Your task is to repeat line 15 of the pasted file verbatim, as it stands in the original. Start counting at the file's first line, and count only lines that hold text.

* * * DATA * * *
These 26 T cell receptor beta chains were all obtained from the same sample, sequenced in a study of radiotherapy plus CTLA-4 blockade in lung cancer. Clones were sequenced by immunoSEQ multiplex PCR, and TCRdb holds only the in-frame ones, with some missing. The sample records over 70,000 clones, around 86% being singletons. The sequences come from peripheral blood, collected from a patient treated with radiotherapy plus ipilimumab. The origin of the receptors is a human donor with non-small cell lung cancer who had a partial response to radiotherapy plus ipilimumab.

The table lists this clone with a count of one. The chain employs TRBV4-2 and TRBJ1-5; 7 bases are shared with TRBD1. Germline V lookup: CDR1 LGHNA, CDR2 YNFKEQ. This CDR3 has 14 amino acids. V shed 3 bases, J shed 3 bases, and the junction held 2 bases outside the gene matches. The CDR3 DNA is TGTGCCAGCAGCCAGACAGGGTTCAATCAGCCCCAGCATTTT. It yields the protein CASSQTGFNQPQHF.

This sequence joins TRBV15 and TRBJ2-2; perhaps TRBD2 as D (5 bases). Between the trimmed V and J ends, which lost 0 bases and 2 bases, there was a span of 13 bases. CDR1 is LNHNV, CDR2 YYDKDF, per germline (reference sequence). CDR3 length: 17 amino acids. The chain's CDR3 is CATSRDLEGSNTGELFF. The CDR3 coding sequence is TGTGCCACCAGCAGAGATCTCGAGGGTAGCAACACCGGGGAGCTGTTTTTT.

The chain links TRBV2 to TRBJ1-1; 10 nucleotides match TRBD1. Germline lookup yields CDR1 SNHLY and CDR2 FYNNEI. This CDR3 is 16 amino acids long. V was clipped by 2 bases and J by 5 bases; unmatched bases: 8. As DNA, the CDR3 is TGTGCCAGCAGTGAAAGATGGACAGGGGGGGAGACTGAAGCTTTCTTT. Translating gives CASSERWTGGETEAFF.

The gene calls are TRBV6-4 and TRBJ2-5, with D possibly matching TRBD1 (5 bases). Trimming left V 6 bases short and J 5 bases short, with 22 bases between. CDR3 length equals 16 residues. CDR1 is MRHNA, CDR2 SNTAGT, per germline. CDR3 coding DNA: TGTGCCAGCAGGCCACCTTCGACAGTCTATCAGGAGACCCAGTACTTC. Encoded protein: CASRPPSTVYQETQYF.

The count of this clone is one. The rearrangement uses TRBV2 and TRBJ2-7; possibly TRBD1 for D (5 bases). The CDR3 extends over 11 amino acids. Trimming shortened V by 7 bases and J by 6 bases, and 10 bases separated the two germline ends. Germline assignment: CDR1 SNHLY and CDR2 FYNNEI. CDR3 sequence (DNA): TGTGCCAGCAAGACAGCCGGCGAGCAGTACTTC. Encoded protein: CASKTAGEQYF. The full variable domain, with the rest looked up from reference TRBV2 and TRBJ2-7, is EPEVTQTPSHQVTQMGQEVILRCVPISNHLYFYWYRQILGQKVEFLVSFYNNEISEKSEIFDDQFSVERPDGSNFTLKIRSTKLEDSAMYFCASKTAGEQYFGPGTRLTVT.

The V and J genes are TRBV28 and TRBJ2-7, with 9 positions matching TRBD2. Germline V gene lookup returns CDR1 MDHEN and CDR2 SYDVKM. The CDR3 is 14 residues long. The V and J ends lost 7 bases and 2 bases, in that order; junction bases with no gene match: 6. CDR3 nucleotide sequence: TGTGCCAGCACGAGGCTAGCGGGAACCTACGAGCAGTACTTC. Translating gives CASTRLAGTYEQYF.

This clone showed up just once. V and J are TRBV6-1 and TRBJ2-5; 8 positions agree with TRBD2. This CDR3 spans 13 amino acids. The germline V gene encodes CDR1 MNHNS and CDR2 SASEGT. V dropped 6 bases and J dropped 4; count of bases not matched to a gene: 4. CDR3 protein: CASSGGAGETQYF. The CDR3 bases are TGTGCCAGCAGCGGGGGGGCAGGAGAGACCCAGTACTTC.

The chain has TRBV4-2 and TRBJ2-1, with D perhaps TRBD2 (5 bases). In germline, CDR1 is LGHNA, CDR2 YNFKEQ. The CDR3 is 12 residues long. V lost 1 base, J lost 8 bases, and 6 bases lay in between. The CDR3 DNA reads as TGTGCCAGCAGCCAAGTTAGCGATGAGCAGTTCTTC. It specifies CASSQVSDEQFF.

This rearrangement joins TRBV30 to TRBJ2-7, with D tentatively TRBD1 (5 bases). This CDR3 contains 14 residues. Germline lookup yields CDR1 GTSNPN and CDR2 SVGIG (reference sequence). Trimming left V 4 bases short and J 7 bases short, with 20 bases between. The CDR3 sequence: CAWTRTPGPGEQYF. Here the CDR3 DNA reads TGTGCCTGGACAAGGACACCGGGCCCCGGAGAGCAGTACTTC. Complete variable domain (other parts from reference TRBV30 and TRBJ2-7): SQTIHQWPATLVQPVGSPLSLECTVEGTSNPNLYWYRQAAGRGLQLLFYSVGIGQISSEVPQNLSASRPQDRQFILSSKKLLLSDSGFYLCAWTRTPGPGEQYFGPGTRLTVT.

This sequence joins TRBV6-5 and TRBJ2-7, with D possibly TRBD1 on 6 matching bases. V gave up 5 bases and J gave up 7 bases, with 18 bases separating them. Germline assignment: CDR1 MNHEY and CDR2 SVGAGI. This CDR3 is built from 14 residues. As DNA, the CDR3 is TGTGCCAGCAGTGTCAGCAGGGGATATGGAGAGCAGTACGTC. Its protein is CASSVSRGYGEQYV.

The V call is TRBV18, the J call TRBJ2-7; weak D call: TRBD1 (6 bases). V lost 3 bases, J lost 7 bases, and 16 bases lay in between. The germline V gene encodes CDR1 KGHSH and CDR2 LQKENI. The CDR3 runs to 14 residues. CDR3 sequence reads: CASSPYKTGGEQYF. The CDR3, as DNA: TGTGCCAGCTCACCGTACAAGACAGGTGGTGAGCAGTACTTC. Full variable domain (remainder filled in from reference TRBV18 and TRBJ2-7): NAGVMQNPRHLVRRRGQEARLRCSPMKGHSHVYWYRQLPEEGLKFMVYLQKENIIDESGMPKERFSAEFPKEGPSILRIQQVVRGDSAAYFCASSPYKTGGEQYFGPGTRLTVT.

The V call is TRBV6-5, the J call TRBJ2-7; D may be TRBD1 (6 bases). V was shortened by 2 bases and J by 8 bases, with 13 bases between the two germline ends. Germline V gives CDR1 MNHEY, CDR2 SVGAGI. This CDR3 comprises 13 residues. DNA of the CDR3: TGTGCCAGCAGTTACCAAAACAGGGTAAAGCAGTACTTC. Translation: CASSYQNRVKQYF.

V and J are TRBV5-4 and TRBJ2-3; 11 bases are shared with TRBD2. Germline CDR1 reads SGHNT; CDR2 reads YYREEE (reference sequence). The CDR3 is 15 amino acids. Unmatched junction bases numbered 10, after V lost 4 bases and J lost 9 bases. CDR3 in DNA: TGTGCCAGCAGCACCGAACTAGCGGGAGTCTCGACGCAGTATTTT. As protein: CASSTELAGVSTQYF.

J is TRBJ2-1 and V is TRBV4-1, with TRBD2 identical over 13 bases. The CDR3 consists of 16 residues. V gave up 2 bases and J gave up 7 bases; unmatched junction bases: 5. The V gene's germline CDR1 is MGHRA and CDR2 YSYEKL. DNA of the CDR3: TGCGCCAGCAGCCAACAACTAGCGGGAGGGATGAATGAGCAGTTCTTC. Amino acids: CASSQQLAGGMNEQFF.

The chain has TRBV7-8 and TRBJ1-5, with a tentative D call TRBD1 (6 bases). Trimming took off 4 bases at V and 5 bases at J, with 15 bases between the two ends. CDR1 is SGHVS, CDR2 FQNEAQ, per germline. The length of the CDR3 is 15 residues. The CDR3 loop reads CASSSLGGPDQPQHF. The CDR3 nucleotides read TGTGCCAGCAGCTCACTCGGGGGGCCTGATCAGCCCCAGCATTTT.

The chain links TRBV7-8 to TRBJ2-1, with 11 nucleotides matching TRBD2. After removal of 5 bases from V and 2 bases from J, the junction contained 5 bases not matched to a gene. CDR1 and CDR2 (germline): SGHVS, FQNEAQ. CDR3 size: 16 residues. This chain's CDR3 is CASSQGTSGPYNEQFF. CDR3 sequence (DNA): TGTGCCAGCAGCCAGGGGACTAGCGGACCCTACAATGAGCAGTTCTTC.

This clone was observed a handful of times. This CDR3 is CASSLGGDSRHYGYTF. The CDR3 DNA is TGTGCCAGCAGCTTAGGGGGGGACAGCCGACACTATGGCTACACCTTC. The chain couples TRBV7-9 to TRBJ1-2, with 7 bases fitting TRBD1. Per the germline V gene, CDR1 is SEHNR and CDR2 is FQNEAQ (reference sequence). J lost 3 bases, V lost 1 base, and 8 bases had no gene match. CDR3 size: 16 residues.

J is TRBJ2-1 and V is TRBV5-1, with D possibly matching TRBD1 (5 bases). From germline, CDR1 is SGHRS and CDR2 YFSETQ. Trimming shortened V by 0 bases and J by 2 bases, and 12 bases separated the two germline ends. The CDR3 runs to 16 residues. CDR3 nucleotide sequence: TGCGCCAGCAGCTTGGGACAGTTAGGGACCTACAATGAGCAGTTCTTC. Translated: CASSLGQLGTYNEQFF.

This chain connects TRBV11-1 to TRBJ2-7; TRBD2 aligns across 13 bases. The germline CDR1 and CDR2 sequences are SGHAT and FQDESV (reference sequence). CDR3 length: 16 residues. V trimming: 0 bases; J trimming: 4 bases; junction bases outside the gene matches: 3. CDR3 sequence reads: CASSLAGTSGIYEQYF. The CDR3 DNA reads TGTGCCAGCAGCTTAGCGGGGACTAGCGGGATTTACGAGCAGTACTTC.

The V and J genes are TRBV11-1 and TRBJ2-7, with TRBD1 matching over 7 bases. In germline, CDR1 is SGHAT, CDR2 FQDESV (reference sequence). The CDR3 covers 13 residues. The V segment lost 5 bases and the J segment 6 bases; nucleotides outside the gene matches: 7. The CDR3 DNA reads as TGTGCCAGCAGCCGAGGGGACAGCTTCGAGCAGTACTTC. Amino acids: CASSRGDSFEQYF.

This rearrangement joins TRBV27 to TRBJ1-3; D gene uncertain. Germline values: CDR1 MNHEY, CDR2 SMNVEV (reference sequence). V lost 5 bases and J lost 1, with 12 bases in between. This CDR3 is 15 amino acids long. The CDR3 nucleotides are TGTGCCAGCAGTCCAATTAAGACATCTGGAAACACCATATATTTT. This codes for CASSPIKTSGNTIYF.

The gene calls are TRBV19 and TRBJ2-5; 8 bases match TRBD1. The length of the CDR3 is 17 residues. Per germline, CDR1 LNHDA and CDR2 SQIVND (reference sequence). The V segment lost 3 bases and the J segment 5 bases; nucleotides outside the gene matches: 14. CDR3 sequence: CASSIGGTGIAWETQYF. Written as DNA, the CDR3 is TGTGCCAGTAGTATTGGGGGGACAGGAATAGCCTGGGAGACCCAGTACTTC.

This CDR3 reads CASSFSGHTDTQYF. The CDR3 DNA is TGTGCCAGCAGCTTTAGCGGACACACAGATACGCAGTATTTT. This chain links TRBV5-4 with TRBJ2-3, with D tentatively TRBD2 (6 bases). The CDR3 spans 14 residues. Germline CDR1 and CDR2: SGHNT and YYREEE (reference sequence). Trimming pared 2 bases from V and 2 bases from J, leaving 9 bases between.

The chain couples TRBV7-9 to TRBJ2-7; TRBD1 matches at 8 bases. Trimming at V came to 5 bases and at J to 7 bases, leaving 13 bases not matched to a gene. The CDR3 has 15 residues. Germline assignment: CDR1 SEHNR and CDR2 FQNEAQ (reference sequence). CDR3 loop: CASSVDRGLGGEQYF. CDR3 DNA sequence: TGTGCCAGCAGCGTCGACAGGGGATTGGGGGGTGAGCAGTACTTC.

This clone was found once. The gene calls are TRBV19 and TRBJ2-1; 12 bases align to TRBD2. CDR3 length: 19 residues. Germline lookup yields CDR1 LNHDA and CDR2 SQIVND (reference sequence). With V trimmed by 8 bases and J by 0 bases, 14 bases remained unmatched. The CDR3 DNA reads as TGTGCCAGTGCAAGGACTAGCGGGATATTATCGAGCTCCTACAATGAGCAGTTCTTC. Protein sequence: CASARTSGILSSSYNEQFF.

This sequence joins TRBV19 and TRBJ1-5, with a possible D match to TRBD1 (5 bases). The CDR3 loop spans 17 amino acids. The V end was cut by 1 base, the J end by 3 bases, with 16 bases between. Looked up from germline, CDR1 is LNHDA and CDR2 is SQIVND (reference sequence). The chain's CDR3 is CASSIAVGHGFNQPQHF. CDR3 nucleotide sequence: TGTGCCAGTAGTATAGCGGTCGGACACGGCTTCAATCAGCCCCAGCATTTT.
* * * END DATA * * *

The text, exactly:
J is TRBJ2-1 and V is TRBV4-1, with TRBD2 identical over 13 bases. The CDR3 consists of 16 residues. V gave up 2 bases and J gave up 7 bases; unmatched junction bases: 5. The V gene's germline CDR1 is MGHRA and CDR2 YSYEKL. DNA of the CDR3: TGCGCCAGCAGCCAACAACTAGCGGGAGGGATGAATGAGCAGTTCTTC. Amino acids: CASSQQLAGGMNEQFF.